Johann Conrad Dannhauer
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Dannhauer began his education in the gymnasium at Strasburg and was the master of a thorough philosophical training before he commenced his theological work in 1624. He continued his studies at Marburg, Altorf, and Jena, lecturing at the same time on philosophy and linguistics and winning recognition at Jena by his exegesis of the Epistle to the Ephesians. Returning to Strasburg in 1628, he entered upon an active career as administrator, teacher, and theologian. Made seminary inspector in 1628, he became in the following year professor of oratory, and in 1633 professor of theology, pastor of the cathedral, and president of the ecclesiastical assembly. Although the judgment of his contemporaries, Bebel, Spener, and others, placed him in the front rank of the theologians of the time, Dannhauer has received scant justice at the hands of posterity. The influence exerted upon Spener by his teacher must not be underestimated because of the formal tone of the poem dedicated by the founder of the Pietists to his teacher's memory. Their relations were certainly not characterized by the warmth of personal friendship, but were rather in the nature of an intercourse based on common interests. Dannhauer ordained Spener, and in all probability secured for him the post of private tutor at the court of the elector palatine. Spener, in return, seems to have been connected with the preparation of the second edition of the Hodosophia for the press and to have acted as critic of another work of Dannhauer's which has not yet been identified. The estrangement between the two was apparently caused by Dannhauer's nephew, Balthasar Bebel, who was in control of the theological faculty at Strasburg at the time of the publication of Spener's Pia desideria. Dannhauer was a prolific writer, his principal works being as follows: Hodosophia christiana sine theologia positiva (1649); Katechismusmilch oder Erklärung des kirchlichen Katechismus (1657–78) and Liber conscientiae apertus sive theologia conscientiaria (1662–67).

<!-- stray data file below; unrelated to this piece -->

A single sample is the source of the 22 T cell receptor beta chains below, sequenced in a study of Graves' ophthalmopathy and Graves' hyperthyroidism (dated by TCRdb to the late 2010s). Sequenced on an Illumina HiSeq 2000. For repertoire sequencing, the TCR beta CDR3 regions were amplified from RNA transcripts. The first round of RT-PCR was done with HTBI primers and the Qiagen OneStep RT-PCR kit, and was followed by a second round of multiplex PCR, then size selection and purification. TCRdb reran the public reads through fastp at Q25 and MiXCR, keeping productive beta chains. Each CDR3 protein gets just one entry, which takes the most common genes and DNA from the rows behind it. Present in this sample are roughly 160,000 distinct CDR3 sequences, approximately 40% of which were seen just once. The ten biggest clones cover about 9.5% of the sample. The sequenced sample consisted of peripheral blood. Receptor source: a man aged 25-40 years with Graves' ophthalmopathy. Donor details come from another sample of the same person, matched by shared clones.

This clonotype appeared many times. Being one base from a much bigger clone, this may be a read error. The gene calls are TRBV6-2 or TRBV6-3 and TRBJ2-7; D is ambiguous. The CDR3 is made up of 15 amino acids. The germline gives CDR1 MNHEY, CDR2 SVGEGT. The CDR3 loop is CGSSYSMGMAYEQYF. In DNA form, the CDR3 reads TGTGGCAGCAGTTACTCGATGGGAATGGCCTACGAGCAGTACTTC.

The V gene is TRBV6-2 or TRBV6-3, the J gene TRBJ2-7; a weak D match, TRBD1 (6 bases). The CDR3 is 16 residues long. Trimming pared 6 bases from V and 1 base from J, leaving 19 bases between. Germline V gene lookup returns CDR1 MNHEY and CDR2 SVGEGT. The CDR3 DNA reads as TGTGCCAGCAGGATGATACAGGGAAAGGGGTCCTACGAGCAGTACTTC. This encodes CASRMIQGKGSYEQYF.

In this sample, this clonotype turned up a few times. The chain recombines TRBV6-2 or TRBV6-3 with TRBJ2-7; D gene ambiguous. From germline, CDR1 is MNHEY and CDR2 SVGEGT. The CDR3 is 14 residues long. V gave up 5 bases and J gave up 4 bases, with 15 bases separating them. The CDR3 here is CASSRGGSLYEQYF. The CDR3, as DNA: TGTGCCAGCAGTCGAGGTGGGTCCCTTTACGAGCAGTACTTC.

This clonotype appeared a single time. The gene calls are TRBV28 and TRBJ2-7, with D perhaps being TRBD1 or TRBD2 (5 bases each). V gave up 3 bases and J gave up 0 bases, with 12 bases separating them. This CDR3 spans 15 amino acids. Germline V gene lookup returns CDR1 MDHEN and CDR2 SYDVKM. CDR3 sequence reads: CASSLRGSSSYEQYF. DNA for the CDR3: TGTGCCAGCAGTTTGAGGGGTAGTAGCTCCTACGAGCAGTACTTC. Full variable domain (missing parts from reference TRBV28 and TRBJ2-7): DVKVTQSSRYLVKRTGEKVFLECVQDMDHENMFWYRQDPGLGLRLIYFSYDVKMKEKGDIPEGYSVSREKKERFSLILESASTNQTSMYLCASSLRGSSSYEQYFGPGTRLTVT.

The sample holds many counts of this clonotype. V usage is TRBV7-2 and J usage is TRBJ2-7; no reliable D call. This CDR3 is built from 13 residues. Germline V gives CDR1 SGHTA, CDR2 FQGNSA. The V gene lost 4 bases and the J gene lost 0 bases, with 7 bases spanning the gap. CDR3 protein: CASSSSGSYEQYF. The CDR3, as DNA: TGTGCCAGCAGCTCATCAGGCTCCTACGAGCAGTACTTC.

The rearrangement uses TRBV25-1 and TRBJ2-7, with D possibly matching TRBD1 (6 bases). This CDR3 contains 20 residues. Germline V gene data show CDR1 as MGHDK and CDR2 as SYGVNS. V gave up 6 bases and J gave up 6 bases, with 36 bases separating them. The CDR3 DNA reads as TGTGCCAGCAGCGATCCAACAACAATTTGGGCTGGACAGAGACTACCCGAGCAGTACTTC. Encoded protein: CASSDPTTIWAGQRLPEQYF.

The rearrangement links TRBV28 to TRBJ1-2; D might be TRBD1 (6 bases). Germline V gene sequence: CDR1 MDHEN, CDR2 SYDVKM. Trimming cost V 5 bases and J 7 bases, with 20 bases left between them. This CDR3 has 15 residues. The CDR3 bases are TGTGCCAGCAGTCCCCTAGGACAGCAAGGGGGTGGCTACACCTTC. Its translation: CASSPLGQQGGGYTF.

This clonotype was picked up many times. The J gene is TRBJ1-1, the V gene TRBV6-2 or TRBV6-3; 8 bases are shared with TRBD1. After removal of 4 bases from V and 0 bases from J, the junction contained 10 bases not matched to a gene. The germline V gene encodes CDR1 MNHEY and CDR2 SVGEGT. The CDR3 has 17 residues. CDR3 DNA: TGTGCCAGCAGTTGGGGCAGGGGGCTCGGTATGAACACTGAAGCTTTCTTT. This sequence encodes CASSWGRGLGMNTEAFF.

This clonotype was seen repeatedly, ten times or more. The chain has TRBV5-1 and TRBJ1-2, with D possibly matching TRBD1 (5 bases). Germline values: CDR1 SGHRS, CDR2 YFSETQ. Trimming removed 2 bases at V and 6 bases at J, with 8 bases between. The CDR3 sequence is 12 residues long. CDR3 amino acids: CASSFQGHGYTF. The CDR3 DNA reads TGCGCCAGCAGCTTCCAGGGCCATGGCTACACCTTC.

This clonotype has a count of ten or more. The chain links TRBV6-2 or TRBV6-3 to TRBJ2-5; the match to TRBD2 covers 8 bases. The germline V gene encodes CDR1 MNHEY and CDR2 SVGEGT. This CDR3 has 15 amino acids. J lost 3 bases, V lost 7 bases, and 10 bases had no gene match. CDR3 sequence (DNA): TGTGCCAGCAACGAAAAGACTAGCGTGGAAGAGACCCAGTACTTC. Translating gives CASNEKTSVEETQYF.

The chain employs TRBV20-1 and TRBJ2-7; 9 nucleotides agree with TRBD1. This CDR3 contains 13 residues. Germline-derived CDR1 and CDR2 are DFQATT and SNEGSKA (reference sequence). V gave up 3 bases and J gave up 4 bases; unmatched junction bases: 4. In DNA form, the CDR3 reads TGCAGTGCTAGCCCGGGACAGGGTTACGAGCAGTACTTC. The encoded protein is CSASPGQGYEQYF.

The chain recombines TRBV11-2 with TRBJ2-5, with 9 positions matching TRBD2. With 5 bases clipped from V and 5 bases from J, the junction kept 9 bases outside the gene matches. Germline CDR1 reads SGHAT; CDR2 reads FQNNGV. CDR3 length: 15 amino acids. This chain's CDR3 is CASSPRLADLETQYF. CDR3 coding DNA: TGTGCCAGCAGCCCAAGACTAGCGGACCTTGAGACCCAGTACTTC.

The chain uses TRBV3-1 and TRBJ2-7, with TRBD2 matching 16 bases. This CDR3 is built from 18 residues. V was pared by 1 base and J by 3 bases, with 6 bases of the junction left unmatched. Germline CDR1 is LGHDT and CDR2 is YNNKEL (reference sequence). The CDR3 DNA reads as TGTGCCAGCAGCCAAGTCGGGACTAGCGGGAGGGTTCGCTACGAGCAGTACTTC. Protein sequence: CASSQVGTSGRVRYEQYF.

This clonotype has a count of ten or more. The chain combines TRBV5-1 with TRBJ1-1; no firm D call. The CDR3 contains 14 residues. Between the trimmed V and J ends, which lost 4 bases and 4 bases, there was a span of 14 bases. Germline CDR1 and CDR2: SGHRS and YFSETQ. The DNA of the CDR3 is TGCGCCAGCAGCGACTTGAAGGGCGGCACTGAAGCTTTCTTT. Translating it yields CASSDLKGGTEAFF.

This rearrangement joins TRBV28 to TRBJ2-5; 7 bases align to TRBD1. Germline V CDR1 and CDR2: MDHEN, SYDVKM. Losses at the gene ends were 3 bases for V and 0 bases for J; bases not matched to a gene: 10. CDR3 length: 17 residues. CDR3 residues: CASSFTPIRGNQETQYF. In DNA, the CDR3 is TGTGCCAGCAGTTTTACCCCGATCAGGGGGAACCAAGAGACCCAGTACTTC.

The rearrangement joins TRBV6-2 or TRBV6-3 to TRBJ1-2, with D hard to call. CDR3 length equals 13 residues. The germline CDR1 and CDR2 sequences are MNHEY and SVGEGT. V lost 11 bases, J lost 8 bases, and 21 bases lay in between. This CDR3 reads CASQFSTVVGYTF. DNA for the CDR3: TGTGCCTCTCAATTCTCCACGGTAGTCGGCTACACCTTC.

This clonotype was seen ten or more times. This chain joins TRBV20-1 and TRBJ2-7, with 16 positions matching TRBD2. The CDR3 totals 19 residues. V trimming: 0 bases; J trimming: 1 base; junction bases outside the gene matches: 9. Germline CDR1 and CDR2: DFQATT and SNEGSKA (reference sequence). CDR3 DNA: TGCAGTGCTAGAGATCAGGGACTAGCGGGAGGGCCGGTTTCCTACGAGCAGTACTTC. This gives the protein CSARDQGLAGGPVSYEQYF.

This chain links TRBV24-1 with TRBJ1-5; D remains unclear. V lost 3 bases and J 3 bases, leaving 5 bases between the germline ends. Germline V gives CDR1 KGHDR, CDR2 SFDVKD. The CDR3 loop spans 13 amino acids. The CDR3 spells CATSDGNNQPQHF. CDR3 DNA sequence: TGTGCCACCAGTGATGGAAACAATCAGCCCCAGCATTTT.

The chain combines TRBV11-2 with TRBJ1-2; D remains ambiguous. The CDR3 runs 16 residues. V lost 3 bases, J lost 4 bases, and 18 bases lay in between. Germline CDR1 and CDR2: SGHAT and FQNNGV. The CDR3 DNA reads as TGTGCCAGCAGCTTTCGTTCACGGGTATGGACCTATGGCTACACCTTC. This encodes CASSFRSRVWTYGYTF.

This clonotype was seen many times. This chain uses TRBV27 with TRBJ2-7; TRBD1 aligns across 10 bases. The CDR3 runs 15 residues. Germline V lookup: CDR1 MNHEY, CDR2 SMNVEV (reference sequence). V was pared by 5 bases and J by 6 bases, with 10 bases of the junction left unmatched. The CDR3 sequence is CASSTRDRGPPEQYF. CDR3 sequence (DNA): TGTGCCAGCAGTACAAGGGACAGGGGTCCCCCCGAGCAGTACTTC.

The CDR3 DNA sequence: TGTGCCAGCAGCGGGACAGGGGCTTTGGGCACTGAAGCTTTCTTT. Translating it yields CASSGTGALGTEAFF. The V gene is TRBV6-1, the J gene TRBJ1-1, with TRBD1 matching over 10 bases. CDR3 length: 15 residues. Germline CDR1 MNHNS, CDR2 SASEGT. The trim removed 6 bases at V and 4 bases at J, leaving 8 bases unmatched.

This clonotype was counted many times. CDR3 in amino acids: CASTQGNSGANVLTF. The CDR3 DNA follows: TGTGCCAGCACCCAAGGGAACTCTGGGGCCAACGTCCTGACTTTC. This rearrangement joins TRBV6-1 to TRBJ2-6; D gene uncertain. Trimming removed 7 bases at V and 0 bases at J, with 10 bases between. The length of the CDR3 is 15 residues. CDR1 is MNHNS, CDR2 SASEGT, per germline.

- This article incorporates text from a publication now in the public domain: Jackson, Samuel Macauley, ed. (1914). "article name needed". New Schaff–Herzog Encyclopedia of Religious Knowledge (third ed.). London and New York: Funk and Wagnalls.